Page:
# Coins Through a Hole

With a knowledge of the science of topology, you can put a coin through a hole that is smaller that the coin, without tearing the sheet of paper.

# Cartesian Diver

This demonstration is a marvelous way to explore density, why things float and sink, and as a great brain teaser to stimulate critical thinking.

# States of Matter

Most people are familiar with three states of matter: solid, liquid and gas. Actually, if you dig into the world of physics, there are several more, but for now we will only add plasma to the list, and we will look at the first three states before talking about plasma.

## Solid

Things like rocks, wood and ice are solid. Solids stay the same size and shape, no matter what container we put them in.

## Liquid

Things such as alcohol, oil, and water are liquids. They stay the same size, but they change their shape to fit their container.

# Squeezing Matter

This investigation comes from a request made by a teacher. She wanted an easy way to demonstrate how different states of matter react to pressure.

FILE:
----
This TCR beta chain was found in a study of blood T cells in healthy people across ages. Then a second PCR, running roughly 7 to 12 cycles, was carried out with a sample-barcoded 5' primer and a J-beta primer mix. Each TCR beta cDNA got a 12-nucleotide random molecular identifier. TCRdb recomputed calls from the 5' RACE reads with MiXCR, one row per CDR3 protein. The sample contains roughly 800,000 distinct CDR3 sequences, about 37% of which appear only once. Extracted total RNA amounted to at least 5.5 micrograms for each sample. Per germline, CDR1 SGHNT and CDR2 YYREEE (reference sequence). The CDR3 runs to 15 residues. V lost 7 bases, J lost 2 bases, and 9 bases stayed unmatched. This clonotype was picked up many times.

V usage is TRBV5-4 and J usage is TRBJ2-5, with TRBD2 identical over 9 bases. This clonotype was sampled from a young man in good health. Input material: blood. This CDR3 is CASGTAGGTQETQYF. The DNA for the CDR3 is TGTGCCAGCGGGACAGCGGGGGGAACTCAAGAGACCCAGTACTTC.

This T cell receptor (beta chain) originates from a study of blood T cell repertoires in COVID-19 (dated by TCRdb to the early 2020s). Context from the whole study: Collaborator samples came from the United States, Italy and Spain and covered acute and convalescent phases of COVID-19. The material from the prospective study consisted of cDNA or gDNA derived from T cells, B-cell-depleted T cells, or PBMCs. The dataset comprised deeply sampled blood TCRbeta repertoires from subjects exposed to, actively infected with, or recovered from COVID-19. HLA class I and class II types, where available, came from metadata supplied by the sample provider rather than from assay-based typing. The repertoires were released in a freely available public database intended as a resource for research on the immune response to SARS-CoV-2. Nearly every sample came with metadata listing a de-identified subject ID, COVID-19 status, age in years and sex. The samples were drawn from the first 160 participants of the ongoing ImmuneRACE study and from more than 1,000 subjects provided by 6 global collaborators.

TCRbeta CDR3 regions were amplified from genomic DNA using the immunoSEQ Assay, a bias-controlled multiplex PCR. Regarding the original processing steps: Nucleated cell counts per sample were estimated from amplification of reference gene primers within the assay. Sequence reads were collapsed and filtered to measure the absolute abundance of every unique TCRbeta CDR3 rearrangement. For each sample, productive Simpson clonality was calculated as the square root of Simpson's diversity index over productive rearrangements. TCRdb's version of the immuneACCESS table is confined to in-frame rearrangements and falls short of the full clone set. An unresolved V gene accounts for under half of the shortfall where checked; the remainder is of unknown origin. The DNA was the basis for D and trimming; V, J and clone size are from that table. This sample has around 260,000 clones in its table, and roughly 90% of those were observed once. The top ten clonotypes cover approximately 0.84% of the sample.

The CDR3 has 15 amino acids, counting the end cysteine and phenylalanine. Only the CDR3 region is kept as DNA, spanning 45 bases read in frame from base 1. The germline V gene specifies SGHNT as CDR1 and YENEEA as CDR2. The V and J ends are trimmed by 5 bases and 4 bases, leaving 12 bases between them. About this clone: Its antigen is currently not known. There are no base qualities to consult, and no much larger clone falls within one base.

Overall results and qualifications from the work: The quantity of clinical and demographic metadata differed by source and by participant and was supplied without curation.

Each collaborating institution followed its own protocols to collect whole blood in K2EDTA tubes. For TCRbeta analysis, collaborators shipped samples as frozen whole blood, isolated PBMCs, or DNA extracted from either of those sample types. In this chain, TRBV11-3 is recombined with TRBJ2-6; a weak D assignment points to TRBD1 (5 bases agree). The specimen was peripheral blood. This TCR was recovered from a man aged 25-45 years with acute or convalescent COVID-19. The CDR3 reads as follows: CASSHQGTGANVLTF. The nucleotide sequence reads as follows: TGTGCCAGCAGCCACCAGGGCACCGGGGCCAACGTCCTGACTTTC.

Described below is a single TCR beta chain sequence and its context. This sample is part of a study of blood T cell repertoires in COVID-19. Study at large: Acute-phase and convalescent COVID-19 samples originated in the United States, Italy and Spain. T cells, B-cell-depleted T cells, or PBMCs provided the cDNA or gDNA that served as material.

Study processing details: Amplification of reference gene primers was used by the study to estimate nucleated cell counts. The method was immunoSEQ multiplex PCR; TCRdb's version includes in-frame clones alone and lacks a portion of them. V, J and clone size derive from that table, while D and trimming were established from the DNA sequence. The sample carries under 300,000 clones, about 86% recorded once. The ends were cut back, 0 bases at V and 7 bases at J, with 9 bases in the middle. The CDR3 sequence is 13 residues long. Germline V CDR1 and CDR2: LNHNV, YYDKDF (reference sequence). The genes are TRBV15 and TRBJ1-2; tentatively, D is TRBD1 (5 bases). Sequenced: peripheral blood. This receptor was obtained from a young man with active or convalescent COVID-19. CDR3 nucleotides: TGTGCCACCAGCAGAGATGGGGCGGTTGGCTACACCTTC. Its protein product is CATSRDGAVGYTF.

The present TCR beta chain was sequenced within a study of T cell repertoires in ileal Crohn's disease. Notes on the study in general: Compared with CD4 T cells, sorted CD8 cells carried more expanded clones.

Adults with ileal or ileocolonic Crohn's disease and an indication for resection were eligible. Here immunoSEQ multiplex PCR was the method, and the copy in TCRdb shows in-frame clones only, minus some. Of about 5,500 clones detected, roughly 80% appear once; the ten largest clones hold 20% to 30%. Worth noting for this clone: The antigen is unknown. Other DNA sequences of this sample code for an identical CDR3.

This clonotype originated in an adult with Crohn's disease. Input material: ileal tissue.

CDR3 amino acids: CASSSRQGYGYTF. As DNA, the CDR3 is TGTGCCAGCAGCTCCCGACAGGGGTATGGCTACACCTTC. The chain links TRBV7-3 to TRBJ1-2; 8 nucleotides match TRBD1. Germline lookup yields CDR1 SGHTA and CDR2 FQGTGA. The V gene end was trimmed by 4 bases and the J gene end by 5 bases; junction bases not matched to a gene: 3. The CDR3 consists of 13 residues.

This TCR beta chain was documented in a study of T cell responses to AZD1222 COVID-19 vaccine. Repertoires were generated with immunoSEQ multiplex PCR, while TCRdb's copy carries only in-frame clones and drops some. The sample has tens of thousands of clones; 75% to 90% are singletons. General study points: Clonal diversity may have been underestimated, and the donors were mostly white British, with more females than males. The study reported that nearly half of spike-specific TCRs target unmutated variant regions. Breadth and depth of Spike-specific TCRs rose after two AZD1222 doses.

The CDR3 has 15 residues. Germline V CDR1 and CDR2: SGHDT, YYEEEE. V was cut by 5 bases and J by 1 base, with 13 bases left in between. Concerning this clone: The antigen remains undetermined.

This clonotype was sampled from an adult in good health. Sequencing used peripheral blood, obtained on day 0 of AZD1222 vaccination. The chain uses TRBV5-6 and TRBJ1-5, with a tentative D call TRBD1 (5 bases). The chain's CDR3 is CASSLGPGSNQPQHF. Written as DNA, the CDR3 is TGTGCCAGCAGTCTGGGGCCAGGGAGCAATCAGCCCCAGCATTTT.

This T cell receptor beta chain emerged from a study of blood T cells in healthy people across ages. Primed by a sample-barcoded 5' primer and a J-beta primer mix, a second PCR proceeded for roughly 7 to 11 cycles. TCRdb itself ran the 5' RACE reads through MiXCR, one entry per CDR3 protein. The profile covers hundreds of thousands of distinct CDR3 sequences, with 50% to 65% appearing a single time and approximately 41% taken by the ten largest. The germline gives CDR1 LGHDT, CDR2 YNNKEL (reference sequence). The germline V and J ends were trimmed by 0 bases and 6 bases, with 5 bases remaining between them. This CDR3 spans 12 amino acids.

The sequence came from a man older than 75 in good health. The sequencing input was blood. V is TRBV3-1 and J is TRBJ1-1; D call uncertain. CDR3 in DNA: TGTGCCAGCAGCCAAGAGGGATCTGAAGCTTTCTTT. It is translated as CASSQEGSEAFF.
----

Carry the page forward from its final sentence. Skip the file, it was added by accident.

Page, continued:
# Cartesian Raisins

One of the fun things about thinking up new science experiments is combining two or more old ideas into one new one. This time, we will combine the Dancing Raisins activity with the Cartesian Diver.

# The Science of Campfires

This experiment comes from my neighbors at the Malibu Creek State Park campground. While taking my morning walk, I heard a lady bragging to her husband that she started the campfire with only one match. That made me think of the fellow that I watched the night before as he poured two bottles of charcoal lighter fluid onto a pile of wood and still failed to get the fire going. He would pour on the liquid and get a huge blaze, which quickly died. How could the heat of one match work better than a gallon of blazing lighter fluid?

# Snow Rollers

I recently presented a session on teaching electricity at the Utah Science Teachers Association Conference. On my way home, I did quite a bit of photography of the snowy landscape, but one roadside slope caught my eye. Driving past, I saw something that I had only seen in books, and a few recent weather articles. Snow rollers! They are usually quite rare, and of the hundreds of snowy road cuts that I passed on the drive home, this was the only one that had them.